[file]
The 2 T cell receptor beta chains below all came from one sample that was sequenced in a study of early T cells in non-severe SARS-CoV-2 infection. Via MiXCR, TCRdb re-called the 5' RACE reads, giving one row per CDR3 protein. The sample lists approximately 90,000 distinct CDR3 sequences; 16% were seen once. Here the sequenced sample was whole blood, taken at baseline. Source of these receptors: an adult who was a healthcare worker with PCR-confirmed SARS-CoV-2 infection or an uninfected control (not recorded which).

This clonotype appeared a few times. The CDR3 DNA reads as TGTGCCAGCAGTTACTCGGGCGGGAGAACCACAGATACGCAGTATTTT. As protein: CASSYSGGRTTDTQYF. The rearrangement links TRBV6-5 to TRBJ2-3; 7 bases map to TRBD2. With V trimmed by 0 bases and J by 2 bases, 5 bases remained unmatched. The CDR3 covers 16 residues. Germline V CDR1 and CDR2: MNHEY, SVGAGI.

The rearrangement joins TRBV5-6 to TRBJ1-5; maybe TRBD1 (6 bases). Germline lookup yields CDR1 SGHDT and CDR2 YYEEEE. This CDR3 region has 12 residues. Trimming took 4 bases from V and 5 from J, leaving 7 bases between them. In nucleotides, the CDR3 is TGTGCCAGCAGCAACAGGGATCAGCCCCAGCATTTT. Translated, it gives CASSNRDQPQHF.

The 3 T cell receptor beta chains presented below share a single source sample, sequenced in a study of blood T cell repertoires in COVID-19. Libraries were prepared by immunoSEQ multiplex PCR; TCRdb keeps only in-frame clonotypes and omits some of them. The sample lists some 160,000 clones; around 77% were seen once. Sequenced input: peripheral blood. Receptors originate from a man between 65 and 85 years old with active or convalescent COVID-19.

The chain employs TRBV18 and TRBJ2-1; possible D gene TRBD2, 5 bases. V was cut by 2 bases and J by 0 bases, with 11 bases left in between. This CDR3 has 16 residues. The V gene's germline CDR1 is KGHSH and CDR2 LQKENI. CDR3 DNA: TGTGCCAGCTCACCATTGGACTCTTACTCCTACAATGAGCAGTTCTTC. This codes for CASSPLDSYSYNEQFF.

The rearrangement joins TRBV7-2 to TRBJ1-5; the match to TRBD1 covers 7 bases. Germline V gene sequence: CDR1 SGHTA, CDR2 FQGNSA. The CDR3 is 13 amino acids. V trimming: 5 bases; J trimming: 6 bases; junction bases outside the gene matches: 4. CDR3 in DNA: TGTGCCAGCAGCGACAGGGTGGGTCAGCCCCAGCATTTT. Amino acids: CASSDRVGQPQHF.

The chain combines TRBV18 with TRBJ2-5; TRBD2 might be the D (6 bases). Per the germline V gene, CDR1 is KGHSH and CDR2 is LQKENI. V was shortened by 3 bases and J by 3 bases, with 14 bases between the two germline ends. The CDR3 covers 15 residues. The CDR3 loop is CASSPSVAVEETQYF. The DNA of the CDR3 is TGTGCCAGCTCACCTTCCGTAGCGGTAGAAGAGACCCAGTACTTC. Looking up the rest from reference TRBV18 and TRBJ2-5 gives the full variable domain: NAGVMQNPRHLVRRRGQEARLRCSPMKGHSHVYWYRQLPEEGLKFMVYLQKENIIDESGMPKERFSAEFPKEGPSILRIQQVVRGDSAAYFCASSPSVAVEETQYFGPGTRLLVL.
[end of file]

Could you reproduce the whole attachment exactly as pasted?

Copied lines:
The 2 T cell receptor beta chains below all came from one sample that was sequenced in a study of early T cells in non-severe SARS-CoV-2 infection. Via MiXCR, TCRdb re-called the 5' RACE reads, giving one row per CDR3 protein. The sample lists approximately 90,000 distinct CDR3 sequences; 16% were seen once. Here the sequenced sample was whole blood, taken at baseline. Source of these receptors: an adult who was a healthcare worker with PCR-confirmed SARS-CoV-2 infection or an uninfected control (not recorded which).

This clonotype appeared a few times. The CDR3 DNA reads as TGTGCCAGCAGTTACTCGGGCGGGAGAACCACAGATACGCAGTATTTT. As protein: CASSYSGGRTTDTQYF. The rearrangement links TRBV6-5 to TRBJ2-3; 7 bases map to TRBD2. With V trimmed by 0 bases and J by 2 bases, 5 bases remained unmatched. The CDR3 covers 16 residues. Germline V CDR1 and CDR2: MNHEY, SVGAGI.

The rearrangement joins TRBV5-6 to TRBJ1-5; maybe TRBD1 (6 bases). Germline lookup yields CDR1 SGHDT and CDR2 YYEEEE. This CDR3 region has 12 residues. Trimming took 4 bases from V and 5 from J, leaving 7 bases between them. In nucleotides, the CDR3 is TGTGCCAGCAGCAACAGGGATCAGCCCCAGCATTTT. Translated, it gives CASSNRDQPQHF.

The 3 T cell receptor beta chains presented below share a single source sample, sequenced in a study of blood T cell repertoires in COVID-19. Libraries were prepared by immunoSEQ multiplex PCR; TCRdb keeps only in-frame clonotypes and omits some of them. The sample lists some 160,000 clones; around 77% were seen once. Sequenced input: peripheral blood. Receptors originate from a man between 65 and 85 years old with active or convalescent COVID-19.

The chain employs TRBV18 and TRBJ2-1; possible D gene TRBD2, 5 bases. V was cut by 2 bases and J by 0 bases, with 11 bases left in between. This CDR3 has 16 residues. The V gene's germline CDR1 is KGHSH and CDR2 LQKENI. CDR3 DNA: TGTGCCAGCTCACCATTGGACTCTTACTCCTACAATGAGCAGTTCTTC. This codes for CASSPLDSYSYNEQFF.

The rearrangement joins TRBV7-2 to TRBJ1-5; the match to TRBD1 covers 7 bases. Germline V gene sequence: CDR1 SGHTA, CDR2 FQGNSA. The CDR3 is 13 amino acids. V trimming: 5 bases; J trimming: 6 bases; junction bases outside the gene matches: 4. CDR3 in DNA: TGTGCCAGCAGCGACAGGGTGGGTCAGCCCCAGCATTTT. Amino acids: CASSDRVGQPQHF.

The chain combines TRBV18 with TRBJ2-5; TRBD2 might be the D (6 bases). Per the germline V gene, CDR1 is KGHSH and CDR2 is LQKENI. V was shortened by 3 bases and J by 3 bases, with 14 bases between the two germline ends. The CDR3 covers 15 residues. The CDR3 loop is CASSPSVAVEETQYF. The DNA of the CDR3 is TGTGCCAGCTCACCTTCCGTAGCGGTAGAAGAGACCCAGTACTTC. Looking up the rest from reference TRBV18 and TRBJ2-5 gives the full variable domain: NAGVMQNPRHLVRRRGQEARLRCSPMKGHSHVYWYRQLPEEGLKFMVYLQKENIIDESGMPKERFSAEFPKEGPSILRIQQVVRGDSAAYFCASSPSVAVEETQYFGPGTRLLVL.